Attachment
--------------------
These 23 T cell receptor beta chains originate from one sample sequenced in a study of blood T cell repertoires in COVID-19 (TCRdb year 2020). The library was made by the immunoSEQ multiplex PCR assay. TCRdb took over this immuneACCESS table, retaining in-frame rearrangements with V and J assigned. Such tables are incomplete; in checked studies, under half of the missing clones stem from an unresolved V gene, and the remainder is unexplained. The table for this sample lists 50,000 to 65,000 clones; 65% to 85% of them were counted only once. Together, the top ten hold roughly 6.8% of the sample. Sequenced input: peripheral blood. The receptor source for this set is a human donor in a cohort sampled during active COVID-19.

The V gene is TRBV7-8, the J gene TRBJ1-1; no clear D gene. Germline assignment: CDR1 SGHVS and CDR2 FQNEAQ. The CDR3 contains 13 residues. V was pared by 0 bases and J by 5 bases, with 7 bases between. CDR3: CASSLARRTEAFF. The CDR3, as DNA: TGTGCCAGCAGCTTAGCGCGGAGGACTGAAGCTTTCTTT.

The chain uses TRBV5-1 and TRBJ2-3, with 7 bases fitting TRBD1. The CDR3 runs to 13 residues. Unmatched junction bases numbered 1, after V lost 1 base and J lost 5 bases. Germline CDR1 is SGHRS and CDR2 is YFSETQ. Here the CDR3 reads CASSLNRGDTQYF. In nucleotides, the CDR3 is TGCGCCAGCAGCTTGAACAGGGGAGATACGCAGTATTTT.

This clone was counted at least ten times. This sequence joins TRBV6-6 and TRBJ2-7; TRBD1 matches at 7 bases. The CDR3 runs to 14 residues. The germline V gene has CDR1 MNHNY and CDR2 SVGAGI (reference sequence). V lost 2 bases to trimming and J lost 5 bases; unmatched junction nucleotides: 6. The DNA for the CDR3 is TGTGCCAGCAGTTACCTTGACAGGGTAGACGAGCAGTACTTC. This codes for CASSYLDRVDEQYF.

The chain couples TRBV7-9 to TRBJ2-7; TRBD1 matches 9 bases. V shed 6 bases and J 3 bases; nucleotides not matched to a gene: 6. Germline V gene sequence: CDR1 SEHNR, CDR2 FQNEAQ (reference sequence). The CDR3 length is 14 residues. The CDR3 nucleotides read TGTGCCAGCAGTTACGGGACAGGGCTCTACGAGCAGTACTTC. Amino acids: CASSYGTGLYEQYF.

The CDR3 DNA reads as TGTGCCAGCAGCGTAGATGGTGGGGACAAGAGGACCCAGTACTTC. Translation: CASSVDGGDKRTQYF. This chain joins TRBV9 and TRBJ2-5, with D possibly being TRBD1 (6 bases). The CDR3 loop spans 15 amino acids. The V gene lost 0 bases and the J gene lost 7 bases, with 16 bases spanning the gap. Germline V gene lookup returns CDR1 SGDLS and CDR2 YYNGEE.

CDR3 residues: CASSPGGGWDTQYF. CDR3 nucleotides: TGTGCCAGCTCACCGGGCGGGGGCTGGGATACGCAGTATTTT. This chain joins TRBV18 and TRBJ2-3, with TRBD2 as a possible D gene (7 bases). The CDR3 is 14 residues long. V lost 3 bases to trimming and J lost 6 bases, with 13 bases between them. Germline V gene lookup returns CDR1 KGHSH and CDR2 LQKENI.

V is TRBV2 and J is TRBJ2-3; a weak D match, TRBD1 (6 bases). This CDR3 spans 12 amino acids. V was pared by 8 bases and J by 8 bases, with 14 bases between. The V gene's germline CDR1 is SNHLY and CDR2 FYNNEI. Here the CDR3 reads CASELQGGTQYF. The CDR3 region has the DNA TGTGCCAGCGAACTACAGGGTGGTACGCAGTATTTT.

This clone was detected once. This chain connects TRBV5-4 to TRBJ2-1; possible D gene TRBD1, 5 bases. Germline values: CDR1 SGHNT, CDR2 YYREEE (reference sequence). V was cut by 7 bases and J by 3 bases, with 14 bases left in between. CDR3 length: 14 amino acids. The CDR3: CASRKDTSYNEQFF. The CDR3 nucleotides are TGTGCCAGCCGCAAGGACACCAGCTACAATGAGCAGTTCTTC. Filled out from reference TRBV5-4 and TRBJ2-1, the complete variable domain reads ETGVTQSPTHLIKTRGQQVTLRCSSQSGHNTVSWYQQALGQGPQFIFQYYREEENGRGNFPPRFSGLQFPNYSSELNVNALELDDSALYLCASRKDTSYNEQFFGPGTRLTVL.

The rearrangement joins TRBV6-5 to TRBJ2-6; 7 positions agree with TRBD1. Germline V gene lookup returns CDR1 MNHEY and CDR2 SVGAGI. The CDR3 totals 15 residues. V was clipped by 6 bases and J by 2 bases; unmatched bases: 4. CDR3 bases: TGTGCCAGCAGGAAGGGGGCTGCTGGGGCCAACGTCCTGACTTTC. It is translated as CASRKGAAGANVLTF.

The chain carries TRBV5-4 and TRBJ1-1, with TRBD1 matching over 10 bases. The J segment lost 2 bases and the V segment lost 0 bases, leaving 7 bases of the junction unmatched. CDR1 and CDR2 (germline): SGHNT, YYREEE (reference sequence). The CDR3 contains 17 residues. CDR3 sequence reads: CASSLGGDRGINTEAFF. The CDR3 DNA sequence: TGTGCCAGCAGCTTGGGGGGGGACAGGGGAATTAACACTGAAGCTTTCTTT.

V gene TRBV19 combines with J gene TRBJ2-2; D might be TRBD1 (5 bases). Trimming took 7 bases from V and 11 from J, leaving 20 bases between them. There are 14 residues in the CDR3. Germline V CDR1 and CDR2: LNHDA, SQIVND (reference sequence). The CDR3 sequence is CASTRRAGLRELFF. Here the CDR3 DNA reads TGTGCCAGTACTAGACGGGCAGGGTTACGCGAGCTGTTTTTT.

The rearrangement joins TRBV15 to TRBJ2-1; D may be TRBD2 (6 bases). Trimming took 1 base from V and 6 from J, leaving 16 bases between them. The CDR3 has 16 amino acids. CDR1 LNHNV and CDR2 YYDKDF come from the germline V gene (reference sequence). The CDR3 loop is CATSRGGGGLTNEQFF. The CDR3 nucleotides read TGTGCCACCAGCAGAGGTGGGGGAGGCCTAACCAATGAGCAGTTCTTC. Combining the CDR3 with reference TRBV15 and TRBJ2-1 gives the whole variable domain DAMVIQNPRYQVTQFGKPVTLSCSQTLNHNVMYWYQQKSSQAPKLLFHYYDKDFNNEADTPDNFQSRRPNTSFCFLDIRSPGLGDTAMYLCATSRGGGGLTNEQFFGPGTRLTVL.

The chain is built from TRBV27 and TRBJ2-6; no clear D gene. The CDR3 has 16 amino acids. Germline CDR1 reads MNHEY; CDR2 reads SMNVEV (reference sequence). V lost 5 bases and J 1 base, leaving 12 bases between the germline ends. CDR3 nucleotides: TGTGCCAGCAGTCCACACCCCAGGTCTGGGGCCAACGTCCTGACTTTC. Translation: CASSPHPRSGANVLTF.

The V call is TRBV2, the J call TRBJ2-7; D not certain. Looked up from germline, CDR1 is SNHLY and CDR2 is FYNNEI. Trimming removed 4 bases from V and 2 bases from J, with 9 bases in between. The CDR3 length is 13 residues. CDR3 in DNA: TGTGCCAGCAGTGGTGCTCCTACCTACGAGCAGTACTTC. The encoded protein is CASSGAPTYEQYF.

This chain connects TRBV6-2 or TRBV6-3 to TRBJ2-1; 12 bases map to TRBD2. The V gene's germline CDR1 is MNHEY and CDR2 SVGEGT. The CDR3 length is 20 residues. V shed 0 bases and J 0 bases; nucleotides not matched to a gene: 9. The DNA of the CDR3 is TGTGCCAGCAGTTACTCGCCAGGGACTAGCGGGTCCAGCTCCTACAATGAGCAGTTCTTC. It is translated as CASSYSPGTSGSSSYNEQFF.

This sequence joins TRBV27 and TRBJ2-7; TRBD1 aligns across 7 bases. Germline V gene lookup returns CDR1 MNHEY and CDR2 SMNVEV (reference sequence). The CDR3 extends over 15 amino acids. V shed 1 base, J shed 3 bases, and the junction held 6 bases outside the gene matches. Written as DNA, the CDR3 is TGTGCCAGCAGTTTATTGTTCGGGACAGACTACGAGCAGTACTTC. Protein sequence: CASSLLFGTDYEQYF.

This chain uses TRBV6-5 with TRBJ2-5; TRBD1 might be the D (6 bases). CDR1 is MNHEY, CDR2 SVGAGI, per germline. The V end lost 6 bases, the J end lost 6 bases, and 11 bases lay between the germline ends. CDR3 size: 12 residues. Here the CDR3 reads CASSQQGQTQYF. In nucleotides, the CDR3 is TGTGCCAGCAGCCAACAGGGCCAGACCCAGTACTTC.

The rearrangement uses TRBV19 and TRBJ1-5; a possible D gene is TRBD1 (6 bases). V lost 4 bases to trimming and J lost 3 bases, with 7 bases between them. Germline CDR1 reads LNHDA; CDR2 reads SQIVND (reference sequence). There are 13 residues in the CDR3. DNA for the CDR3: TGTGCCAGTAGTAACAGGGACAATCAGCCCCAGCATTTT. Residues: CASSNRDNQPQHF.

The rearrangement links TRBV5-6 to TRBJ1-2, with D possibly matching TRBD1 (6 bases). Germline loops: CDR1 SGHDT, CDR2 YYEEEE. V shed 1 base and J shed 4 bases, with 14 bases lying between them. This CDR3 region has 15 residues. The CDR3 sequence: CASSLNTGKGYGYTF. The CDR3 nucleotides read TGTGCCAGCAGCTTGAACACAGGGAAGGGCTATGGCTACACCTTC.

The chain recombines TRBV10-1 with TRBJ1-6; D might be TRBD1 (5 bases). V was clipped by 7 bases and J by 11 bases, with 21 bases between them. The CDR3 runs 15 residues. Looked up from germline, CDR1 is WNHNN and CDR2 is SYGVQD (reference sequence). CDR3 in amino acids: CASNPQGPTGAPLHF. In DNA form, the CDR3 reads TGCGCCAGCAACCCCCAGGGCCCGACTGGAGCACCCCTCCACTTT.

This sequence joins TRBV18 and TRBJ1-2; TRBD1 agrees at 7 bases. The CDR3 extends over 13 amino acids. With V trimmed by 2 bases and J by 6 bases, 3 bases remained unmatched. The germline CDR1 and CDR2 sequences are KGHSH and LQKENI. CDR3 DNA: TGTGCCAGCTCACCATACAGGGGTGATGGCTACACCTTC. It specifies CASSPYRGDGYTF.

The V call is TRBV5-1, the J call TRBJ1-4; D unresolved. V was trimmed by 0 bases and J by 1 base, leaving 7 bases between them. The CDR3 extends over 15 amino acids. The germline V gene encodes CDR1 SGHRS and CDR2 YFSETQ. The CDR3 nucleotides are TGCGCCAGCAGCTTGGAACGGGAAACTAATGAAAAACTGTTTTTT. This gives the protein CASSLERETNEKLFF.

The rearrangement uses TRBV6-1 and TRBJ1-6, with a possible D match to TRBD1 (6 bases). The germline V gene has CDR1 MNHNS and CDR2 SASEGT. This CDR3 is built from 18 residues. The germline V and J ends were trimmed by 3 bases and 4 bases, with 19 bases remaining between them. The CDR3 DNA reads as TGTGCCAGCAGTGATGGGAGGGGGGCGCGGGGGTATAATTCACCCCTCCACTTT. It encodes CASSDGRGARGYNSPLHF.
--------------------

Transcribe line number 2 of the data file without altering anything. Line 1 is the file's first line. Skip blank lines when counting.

The V gene is TRBV7-8, the J gene TRBJ1-1; no clear D gene. Germline assignment: CDR1 SGHVS and CDR2 FQNEAQ. The CDR3 contains 13 residues. V was pared by 0 bases and J by 5 bases, with 7 bases between. CDR3: CASSLARRTEAFF. The CDR3, as DNA: TGTGCCAGCAGCTTAGCGCGGAGGACTGAAGCTTTCTTT.